One of the most common and persuasive arguments against gun control is that guns offer a means with which good guys can protect themselves from bad guys.
In practice, unfortunately, the guns that good guys own to protect themselves from bad guys too often end up killing the good guys' kids or wives or the good guys themselves (either via suicide, accident, or, in some cases, because they're grabbed by the bad guys and used against the good guys). Or, as in the case of Florida teen Trayvon Martin, the guns kill people who the good guys think are bad guys but who aren't actually bad guys.
But, sometimes, the guns actually do what gun-control opponents say they do.
Earlier this winter, at a high school in Detroit, a 70-year-old basketball coach was walking two of his players (girls) across the parking lot to their cars.
According to WXYZ, an ABC News affiliate, the coach and players were approached by two young men, both of whom had attended the high school and one of whom had recently been expelled. One of the men reportedly pulled out a gun and grabbed the coach's necklace.
The coach, a reserve police officer, was licensed to carry a concealed handgun, and he was carrying it. He pulled it out and shot both of the attackers, killing one of them. The young man who died was a 16-year-old named Michael Scott. The boy with him was a 15-year-old. Neither the coach nor the girls were harmed.
Now, this is still a sad story — two teenagers got shot and one got killed — but at least it was the bad guys who got shot instead of the good guys. So, in this instance, a gun owned for "protection" worked. That's why gun-control opponents have seized on this and other similar stories to support their cause.
As the nation continues to debate gun control, however, it's worth noting a few things about this incident:
- First, and most importantly, the gun used for protection in this case would be perfectly legal under the proposed new gun-control laws. The proposed laws ban military-grade assault weapons and massive ammo clips, not handguns. And assuming the coach did not have a criminal record, he would still be a legal gun owner.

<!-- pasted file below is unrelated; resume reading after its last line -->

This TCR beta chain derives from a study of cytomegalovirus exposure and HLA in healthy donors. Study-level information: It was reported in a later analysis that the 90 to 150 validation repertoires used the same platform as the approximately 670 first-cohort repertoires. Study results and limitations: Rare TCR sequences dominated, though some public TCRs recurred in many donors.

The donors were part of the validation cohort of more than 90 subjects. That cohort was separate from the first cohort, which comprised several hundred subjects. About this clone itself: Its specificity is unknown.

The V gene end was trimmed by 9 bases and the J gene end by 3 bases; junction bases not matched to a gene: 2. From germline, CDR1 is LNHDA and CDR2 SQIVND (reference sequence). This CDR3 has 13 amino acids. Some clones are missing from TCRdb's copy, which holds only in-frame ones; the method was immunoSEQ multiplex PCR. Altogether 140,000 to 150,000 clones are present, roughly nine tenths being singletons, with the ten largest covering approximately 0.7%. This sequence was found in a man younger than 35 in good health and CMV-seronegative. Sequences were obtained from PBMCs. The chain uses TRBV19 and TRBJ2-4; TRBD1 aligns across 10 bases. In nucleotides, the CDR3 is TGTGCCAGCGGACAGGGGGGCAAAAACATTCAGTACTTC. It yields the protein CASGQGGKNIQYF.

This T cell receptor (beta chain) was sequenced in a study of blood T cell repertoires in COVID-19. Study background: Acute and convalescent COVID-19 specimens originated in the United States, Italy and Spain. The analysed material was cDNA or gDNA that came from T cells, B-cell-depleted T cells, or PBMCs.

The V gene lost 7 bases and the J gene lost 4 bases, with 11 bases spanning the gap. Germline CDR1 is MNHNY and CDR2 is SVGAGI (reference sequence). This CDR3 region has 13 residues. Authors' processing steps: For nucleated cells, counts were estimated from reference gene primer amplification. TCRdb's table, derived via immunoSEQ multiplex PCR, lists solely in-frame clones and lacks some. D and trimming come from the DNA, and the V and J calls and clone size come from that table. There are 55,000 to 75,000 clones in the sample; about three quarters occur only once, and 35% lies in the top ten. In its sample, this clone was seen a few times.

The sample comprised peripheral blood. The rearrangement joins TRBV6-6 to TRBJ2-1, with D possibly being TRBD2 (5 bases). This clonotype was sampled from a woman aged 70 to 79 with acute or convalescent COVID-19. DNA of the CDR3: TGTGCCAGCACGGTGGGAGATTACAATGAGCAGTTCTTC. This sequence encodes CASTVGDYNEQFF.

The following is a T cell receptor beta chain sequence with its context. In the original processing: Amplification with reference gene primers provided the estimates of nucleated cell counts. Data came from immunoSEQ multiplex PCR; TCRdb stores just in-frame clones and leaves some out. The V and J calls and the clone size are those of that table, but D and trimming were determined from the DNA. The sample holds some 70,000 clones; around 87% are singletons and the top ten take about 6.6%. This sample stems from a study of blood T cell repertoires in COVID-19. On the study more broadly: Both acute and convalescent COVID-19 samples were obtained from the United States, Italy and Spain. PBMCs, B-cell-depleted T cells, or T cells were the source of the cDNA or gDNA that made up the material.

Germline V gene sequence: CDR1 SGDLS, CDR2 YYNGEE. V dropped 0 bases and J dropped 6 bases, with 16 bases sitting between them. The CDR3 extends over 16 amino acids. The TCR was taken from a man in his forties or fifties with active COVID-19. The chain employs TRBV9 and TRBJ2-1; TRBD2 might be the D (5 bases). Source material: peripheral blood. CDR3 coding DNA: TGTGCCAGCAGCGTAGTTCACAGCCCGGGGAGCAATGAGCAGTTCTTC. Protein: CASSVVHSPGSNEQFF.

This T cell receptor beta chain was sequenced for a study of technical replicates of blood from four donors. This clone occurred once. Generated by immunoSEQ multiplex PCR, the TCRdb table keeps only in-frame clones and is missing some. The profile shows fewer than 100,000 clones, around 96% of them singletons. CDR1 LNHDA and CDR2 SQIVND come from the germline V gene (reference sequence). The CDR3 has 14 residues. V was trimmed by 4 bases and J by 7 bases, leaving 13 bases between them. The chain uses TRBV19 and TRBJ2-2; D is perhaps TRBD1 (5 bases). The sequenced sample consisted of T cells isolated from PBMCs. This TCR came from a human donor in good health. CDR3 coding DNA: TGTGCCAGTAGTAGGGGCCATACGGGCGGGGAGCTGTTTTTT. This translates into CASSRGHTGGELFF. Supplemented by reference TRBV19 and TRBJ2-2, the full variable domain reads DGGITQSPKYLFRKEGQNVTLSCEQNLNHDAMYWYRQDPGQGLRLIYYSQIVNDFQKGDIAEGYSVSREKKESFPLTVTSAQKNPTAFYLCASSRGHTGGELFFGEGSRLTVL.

- Second, the coach was a trained police officer. He knew very well how to carry, handle, and use his handgun. And the fact that he used it effectively under the extreme shock and pressure of being robbed at gunpoint shows how well trained he was.
- Third, this incident could easily have turned out differently--as many similar incidents do. If the coach had been a bit slower or clumsier in pulling his own gun, the attackers could have shot and killed all three of the victims before they had a chance to defend themselves. (In the wild west, when everyone carried guns, it wasn't always the bad guys that got shot.)
The bottom line is that no mainstream politician in the current gun control debate is talking about banning the kind of gun used in this incident. And, unfortunately, the reason this incident has gained such notice among those who are against gun control is that it is a relatively rare incident.
If you have good statistics on the number of incidents in which guns have successfully enabled good guys to protect themselves from bad guys, please email me. I will be happy to publish them.
UPDATE: Since publishing this post, I have heard from lots of other gun owners (I'm one) who say that good guys use guns constantly to protect themselves from bad guys. Some cite a figure from an old study saying that guns are "used" for protection 2.5 million times a year. As David Frum explains here, that study is old and highly flawed, in part because it depended on a small sample of individuals reporting their activity from memory and because the "use" of a gun was not defined. Another study puts incidents of gun uses for protection per year in the late 1980s at about 60,000. A 1994 study found that, in 1992, there were 82,500 incidents in which the victims of violent crime used guns to defend themselves. Importantly, however, that total included police officers. In the same year, there were 931,000 violent crimes committed using guns. Meanwhile, the FBI keeps statistics on "justifiable homicide" by private citizens. In 2011, there were 260 "justifiable homicides" in the U.S., 201 of which were by guns. Meanwhile, in 2010, according to data cited in Wikipedia, there were 19,392 firearm-related suicide deaths and 11,078 firearm-related homicide deaths. These statistics suggest that guns are successfully used to kill or victimize good guys a lot more often than they are successfully used to protect good guys.
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